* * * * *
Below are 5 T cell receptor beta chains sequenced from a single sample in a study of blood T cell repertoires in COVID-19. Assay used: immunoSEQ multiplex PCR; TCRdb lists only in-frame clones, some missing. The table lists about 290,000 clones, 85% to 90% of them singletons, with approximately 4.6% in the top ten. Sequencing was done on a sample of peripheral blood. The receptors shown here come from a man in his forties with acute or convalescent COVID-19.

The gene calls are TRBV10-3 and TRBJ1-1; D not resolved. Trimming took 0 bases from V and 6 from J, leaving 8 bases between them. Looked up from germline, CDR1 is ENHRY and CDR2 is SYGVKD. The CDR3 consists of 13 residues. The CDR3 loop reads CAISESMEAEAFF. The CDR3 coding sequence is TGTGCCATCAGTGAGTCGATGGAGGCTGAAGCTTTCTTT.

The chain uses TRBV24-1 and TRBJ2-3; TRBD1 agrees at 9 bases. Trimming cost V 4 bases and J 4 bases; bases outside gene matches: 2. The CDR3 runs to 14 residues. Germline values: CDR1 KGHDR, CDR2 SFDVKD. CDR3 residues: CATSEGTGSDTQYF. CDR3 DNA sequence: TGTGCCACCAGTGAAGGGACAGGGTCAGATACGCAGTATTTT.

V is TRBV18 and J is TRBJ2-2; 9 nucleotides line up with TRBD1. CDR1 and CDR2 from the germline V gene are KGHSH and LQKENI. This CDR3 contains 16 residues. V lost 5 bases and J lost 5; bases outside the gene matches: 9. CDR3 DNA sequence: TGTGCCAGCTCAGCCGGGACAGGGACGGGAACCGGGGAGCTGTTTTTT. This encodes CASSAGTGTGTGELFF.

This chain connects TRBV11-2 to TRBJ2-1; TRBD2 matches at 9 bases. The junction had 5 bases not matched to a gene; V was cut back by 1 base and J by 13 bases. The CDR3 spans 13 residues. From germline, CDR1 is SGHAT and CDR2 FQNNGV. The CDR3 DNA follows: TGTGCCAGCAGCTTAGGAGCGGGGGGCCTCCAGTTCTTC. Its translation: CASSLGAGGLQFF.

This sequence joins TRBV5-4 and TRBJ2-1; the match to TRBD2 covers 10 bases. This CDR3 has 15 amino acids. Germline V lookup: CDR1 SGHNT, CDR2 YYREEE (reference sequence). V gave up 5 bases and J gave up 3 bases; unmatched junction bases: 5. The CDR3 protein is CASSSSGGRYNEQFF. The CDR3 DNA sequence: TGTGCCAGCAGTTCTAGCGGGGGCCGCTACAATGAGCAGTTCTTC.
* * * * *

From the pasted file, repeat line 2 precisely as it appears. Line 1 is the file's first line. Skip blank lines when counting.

The gene calls are TRBV10-3 and TRBJ1-1; D not resolved. Trimming took 0 bases from V and 6 from J, leaving 8 bases between them. Looked up from germline, CDR1 is ENHRY and CDR2 is SYGVKD. The CDR3 consists of 13 residues. The CDR3 loop reads CAISESMEAEAFF. The CDR3 coding sequence is TGTGCCATCAGTGAGTCGATGGAGGCTGAAGCTTTCTTT.